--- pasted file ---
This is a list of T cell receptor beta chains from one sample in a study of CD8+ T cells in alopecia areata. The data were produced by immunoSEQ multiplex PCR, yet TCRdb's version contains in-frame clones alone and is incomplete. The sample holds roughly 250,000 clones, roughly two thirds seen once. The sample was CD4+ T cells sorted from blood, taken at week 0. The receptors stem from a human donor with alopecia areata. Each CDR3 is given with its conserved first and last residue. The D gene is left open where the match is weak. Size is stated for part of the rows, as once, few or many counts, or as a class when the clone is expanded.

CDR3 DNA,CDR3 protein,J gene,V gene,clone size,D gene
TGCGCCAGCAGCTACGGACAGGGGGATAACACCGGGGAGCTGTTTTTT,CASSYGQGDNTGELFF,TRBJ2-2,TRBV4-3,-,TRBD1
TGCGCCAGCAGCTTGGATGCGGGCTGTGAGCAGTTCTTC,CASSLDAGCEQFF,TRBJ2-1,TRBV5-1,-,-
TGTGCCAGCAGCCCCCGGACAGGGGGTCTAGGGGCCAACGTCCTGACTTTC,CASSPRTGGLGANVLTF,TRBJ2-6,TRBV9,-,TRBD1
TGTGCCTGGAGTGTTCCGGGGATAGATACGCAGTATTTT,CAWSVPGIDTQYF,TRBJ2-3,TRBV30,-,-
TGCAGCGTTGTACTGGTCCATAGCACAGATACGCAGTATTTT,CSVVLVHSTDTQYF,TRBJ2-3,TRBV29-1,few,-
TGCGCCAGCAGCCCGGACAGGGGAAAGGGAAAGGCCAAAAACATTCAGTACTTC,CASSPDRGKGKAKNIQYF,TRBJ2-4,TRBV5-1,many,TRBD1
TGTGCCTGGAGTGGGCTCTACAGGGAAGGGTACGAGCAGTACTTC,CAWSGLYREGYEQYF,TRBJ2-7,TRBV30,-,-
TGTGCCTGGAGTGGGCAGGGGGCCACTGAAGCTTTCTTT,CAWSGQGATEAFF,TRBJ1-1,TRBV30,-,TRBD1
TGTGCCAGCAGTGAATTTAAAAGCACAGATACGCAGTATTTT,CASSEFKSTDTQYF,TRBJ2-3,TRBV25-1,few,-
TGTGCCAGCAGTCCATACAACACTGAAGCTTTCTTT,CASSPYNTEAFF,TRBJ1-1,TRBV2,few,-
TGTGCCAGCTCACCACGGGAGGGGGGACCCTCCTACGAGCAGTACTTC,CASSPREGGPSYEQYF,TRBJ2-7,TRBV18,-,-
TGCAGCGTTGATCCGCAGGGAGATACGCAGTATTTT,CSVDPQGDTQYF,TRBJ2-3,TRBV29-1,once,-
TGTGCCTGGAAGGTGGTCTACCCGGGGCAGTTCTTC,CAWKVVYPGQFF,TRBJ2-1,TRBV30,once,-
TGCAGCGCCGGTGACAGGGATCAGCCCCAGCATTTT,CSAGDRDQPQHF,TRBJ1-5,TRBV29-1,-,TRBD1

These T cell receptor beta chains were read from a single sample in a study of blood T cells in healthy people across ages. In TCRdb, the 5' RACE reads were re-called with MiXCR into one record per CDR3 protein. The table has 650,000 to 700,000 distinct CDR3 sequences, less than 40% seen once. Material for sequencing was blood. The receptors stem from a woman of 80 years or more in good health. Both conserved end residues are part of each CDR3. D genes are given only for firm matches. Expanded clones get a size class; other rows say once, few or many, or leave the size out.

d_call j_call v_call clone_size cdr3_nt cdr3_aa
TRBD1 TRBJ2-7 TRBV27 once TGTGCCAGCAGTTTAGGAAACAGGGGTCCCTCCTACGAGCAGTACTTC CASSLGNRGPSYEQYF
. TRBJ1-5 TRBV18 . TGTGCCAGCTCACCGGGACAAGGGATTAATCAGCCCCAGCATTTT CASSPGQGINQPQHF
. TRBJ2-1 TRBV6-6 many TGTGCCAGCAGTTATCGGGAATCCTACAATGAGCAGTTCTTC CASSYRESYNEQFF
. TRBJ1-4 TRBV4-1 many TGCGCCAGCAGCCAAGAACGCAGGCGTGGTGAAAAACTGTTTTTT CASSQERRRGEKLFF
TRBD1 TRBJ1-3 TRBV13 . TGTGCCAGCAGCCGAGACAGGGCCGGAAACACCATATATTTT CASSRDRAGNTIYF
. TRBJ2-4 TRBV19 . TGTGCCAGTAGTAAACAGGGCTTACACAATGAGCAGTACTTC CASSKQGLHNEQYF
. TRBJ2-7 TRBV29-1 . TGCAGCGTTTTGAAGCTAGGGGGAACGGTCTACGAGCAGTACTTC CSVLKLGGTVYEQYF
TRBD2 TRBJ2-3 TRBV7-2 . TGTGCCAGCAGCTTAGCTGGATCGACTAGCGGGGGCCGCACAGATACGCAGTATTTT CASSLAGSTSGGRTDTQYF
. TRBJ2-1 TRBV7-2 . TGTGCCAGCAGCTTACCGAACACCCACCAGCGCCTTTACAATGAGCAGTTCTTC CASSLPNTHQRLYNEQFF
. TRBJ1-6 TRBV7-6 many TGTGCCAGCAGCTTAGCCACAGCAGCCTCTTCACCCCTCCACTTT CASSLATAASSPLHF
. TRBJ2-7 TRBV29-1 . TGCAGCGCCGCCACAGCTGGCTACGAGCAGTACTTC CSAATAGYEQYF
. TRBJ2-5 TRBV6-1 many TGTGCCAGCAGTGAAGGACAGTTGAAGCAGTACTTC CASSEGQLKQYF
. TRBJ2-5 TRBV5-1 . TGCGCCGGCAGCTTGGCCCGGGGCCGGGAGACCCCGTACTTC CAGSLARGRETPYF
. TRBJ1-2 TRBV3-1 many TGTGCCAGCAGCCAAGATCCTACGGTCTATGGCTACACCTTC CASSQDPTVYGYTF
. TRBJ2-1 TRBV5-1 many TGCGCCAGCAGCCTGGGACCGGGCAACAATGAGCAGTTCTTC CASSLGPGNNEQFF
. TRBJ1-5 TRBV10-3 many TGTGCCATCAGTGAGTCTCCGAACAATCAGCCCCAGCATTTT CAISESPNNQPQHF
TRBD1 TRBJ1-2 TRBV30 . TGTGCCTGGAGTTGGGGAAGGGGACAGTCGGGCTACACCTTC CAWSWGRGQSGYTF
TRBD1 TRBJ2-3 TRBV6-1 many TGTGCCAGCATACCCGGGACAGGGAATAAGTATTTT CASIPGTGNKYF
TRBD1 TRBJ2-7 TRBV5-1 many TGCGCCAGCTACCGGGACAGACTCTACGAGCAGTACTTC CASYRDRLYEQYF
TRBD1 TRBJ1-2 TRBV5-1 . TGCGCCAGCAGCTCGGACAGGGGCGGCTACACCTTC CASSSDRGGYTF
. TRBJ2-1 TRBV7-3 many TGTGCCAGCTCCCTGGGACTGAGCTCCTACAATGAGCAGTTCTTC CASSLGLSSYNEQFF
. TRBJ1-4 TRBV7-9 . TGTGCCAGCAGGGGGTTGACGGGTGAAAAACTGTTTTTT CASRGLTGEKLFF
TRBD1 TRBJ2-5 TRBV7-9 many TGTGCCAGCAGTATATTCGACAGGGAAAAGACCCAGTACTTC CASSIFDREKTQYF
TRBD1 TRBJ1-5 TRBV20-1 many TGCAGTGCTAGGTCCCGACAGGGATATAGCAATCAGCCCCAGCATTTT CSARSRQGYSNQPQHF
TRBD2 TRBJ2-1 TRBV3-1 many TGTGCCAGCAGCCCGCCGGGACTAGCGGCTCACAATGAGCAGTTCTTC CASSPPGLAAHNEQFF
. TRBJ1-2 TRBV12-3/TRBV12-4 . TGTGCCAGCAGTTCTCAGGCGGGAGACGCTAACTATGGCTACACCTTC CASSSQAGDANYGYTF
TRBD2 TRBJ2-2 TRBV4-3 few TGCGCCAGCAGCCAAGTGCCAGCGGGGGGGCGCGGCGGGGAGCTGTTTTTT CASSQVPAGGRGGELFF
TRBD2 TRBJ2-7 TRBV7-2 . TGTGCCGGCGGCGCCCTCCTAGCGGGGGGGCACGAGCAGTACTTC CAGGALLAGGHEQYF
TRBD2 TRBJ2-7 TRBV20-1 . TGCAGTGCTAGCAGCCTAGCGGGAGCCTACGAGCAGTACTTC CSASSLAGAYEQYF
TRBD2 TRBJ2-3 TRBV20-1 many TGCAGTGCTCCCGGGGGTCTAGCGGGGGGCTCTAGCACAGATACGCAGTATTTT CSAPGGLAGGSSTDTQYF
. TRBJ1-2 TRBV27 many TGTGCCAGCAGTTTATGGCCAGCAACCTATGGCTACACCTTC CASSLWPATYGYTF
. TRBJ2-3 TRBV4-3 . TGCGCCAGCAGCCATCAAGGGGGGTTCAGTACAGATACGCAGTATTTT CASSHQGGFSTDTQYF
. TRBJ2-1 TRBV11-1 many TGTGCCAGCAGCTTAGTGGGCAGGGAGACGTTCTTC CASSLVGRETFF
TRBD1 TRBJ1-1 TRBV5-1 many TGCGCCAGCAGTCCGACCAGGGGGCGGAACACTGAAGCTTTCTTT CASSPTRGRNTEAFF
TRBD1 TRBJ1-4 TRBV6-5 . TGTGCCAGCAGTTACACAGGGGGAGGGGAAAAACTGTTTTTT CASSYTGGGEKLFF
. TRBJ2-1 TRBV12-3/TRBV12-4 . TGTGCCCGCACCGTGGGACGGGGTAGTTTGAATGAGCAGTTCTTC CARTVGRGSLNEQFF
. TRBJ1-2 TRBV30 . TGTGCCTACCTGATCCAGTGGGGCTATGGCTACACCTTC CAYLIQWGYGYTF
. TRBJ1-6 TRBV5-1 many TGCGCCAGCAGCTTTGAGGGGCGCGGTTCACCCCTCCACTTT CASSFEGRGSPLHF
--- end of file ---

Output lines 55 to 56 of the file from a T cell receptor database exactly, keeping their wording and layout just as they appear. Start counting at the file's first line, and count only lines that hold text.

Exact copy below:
. TRBJ1-2 TRBV30 . TGTGCCTACCTGATCCAGTGGGGCTATGGCTACACCTTC CAYLIQWGYGYTF
. TRBJ1-6 TRBV5-1 many TGCGCCAGCAGCTTTGAGGGGCGCGGTTCACCCCTCCACTTT CASSFEGRGSPLHF